Red states are mounting a pre-emptive strike against President Joe Biden’s climate agenda, arguing that climate change is, in essence, too big an issue for any president to tackle without explicit direction from Congress.
These Republican-led, mostly fossil fuel-producing states are invoking the “major questions doctrine,” a judicial principle that was seldom used until recently, but which has adherents among the Trump-appointed jurists who now are hearing the challenges to Biden’s authority.
In oral arguments before the Supreme Court on Monday, West Virginia will argue on behalf of 20 states, with support from the coal industry, that the Environmental Protection Agency should be blocked from regulating greenhouse gas emissions from power plants under the major questions doctrine. The case is unusual because the Biden EPA hasn’t proposed any such regulations yet. Even companies that run power plants say that West Virginia and its co-litigants have gone too far, and they will argue in support of the Biden administration.
But the case has been crafted to appeal especially to “major questions” proponents like Associate Justices Neil Gorsuch and Brett Kavanaugh. And the fact that the Supreme Court agreed to hear it at such an early stage signals some openness to the argument that EPA regulation of power plants under the Clean Air Act would constitute “an enormous and transformative expansion [of its] regulatory authority” without Congress’ say-so.
Meanwhile, in a “major questions” case brought by Louisiana, a Trump-appointed federal judge has thrown a roadblock in the way of a vast array of Biden initiatives on climate, including EPA rules and other decisions, and even the State Department’s negotiations with Canada and other nations to harmonize international action on climate.
In a court filing last week, the Justice Department indicated that a staggering amount of federal government activity is on hold in the wake of U.S. Judge James Cain’s Feb. 11 injunction against the use of the Biden administration’s “social cost of carbon” calculation, a method for accounting for the cost of greenhouse gas emissions. The Justice Department, seeking a stay of the order, wrote that it was “aware of no precedent for such judicial micromanagement of Executive Branch policymaking.”
The red states’ legal strategy, if effective, will put Biden in a double bind, preventing him from acting on climate without explicit instructions from Congress—a Congress that happens to be in an intractable deadlock over climate. And the ramifications could reach far beyond climate, giving industry and state foes of regulation a new avenue to challenge virtually any major federal rule on the basis that it goes beyond what Congress envisioned.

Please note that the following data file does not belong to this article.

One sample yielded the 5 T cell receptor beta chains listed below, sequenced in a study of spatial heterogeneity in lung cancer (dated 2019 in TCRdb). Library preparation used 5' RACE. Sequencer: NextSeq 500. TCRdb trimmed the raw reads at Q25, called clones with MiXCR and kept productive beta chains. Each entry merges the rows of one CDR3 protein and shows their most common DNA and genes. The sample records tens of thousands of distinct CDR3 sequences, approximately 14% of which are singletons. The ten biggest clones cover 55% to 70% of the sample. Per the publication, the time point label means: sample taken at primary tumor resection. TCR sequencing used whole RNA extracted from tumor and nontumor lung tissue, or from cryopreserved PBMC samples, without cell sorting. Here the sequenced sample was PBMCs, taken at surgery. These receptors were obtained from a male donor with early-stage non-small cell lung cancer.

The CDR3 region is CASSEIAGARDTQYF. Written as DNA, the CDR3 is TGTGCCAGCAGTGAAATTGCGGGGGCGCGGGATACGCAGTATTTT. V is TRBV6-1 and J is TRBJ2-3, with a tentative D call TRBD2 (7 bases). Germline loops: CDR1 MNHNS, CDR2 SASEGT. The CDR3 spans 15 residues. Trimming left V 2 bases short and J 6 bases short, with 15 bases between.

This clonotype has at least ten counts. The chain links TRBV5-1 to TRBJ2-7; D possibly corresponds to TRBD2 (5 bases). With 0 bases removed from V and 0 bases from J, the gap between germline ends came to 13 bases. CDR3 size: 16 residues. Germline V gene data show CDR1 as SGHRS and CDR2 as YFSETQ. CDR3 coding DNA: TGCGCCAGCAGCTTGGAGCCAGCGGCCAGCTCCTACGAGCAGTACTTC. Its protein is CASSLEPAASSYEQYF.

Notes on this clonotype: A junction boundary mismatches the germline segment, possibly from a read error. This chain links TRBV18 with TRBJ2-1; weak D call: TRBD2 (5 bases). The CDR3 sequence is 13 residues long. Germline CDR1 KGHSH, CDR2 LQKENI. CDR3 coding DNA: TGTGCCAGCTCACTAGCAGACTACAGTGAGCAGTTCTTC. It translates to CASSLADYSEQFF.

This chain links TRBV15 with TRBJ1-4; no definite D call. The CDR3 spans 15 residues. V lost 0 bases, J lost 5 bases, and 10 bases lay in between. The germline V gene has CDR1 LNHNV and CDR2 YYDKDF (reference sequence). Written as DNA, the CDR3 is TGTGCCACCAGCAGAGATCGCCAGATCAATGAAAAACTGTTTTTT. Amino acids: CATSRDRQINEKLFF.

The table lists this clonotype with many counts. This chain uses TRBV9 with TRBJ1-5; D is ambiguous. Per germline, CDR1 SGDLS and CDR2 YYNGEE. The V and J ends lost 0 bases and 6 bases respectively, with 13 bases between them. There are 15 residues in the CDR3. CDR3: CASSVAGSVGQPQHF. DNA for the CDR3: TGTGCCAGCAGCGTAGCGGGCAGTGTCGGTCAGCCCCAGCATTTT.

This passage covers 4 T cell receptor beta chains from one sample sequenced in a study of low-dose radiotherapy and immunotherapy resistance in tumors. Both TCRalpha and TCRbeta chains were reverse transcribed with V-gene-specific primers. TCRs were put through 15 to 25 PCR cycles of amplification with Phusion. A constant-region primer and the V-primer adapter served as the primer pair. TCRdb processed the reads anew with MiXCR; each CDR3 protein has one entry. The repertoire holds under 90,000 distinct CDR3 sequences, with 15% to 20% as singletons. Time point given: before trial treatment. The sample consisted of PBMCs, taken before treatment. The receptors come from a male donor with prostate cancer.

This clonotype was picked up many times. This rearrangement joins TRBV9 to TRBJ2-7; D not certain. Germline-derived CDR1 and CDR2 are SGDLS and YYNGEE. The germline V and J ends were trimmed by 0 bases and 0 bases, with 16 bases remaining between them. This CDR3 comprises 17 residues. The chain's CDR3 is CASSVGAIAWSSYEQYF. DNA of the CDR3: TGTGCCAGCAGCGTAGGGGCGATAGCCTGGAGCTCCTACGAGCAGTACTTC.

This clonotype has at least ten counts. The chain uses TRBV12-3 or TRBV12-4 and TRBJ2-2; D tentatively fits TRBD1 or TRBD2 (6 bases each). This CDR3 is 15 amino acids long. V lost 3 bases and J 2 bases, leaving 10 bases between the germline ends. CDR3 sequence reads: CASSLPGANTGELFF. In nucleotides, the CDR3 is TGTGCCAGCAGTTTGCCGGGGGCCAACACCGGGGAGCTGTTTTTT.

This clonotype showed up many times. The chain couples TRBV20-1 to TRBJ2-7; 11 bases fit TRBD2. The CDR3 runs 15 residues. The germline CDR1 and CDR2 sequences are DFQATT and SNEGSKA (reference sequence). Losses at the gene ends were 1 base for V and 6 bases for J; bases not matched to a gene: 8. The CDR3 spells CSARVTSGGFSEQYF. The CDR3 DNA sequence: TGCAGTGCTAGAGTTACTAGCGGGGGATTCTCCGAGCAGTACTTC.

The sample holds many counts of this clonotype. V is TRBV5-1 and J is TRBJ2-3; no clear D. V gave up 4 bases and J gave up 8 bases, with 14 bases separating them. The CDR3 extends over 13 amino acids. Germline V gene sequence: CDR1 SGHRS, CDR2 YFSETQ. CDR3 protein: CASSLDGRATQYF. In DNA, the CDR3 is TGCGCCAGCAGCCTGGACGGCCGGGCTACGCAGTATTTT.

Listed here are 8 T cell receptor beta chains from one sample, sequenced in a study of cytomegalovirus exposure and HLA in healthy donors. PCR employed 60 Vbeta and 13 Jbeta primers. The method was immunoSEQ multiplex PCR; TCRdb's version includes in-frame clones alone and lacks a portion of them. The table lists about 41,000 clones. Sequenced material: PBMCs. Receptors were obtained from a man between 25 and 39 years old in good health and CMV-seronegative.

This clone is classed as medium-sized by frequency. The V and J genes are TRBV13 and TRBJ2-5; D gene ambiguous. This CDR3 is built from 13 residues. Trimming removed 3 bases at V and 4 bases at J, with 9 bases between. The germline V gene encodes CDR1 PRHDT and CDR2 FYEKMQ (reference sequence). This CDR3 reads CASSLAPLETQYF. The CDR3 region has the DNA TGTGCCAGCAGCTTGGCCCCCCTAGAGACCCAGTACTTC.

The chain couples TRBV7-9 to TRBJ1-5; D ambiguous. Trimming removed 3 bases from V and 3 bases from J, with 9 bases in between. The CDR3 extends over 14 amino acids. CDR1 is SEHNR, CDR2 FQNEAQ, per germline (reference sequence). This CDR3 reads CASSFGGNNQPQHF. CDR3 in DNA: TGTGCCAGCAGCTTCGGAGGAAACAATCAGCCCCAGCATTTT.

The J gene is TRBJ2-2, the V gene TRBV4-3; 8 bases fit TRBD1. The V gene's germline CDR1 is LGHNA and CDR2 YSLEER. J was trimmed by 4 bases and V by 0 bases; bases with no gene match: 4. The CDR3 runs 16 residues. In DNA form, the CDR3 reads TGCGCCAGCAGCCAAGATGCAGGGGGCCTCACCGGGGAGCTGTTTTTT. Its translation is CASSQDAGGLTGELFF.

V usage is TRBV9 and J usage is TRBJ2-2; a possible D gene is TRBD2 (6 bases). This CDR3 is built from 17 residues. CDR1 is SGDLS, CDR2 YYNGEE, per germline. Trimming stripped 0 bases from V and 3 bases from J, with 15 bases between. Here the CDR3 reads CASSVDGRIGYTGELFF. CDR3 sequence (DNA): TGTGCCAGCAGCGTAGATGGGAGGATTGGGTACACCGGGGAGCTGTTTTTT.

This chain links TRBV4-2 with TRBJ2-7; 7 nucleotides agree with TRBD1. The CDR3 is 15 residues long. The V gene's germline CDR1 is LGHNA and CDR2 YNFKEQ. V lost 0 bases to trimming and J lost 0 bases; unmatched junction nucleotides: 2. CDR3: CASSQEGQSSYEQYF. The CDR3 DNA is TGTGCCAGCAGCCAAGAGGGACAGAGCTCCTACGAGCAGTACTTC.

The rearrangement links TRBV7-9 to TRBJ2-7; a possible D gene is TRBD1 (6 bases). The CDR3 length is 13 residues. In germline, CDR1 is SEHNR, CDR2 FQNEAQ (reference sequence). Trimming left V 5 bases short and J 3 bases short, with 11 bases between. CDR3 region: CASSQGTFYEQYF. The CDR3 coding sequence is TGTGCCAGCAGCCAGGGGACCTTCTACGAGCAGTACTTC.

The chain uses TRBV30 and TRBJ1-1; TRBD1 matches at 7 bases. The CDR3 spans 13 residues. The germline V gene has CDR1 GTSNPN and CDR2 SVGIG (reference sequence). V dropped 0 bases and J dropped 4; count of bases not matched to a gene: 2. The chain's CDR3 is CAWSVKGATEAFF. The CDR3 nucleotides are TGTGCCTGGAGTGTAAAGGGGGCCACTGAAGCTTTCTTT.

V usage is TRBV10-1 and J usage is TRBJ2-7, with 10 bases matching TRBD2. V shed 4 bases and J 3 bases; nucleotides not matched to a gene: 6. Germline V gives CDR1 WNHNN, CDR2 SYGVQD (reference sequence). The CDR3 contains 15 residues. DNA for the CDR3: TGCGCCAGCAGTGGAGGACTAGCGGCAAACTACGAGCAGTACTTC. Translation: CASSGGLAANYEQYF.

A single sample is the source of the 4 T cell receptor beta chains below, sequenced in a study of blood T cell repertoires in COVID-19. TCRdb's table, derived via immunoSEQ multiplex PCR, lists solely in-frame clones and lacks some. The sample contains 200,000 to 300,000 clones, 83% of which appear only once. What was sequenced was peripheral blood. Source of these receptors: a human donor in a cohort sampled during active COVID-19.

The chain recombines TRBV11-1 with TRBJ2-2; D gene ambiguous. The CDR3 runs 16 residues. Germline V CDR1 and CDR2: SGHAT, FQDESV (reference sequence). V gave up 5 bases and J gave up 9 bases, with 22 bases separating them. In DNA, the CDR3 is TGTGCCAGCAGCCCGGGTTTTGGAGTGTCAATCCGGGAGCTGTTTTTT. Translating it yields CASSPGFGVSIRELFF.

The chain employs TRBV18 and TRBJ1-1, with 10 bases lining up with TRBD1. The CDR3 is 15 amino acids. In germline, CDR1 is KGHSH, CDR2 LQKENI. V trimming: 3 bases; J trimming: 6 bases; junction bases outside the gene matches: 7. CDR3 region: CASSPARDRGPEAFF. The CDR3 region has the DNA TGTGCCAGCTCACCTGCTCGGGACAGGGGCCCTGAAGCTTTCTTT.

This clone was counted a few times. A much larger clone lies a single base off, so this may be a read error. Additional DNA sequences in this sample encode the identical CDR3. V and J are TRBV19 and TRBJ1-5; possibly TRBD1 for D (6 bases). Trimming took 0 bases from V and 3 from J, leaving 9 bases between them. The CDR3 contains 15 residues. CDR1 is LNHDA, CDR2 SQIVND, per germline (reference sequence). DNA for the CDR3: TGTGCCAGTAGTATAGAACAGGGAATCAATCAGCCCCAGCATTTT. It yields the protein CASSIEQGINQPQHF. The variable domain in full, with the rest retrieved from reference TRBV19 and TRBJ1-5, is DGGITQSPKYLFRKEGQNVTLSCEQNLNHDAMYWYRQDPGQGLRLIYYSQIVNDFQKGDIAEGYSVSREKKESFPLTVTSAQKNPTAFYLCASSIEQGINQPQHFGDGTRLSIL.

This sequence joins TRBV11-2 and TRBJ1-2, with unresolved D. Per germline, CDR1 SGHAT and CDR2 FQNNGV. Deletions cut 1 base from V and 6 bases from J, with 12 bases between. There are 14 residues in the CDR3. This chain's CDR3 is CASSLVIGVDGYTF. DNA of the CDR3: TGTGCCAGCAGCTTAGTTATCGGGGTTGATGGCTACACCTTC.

Already, a small business coalition succeeded in persuading the Supreme Court to block the Biden administration’s workplace Covid vaccine mandate using the same legal doctrine.
“They’re not just trying to undermine EPA’s authority to address climate pollution from existing coal plants,” said Vickie Patton, general counsel of the Environmental Defense Fund. “They are trying to damage other important programs and agencies that are designed to protect Americans from all sorts of harm, including that we have food that is safe to eat, water that’s safe to drink, and air that is safe to breathe.
“The safeguards that save lives are really under threat from the legal questions that the coal industry has put before the Supreme Court,” Patton said.
The red states would agree that they are seeking to have broad impact. “I think this case is really important,” West Virginia Attorney General Patrick Morrissey said last week in an appearance at the National Press Club. “You get to set better guideposts in terms of how federal agencies are going to act based upon a principle that when you have a major question of the day, you better get it right, both for purposes of not intruding not only on Congressional authority, but on the states’ authority.”
Before Climate, Cigarettes and Smokeless Tobacco
Legal doctrines, sometimes called “judge-made rules,” are simply the standards that courts develop over time to reason their decisions, and hopefully apply them with some consistency. The major questions doctrine evolved out of the tug-of-war in the courts over how much leeway federal agencies should have in interpreting the law, especially as the government has been forced to address ever-more-complex societal issues without any action from Congress.
To rein in the Biden administration on climate, the red states are hearkening back to the Supreme Court’s reasoning in its 2000 decision blocking a bid by the Clinton administration’s Food and Drug Administration to regulate cigarettes and smokeless tobacco. The FDA said cigarettes were “drug-delivery systems” within the broad regulatory mandate Congress gave the agency under the Food, Drug, and Cosmetic Act. But Justice Sandra Day O’Connor, writing for a 5-4 court, disagreed, articulating what has come to be known as the major questions doctrine. “We are confident that Congress could not have intended to delegate a decision of such economic and political significance to an agency in so cryptic a fashion,” she wrote.
Ironically, O’Connor laid out the “major questions” approach drawing in part on past legal writing by her colleague on the court, Justice Stephen Breyer—who vociferously disagreed with her decision on the FDA and tobacco. In his dissenting opinion, Breyer argued that the court could not interpret Congress’ silence on the mounting evidence of tobacco and nicotine harms as a mandate for government inaction. He said the government had authority to act under FDA law, and far from being an undemocratic exercise of power, as the tobacco industry portrayed it, it was a decision for which the administration would be held accountable by the voters. “Presidents, just like Members of Congress, are elected by the public,” Breyer wrote. “Indeed, the President and Vice President are the only public officials whom the entire Nation elects.”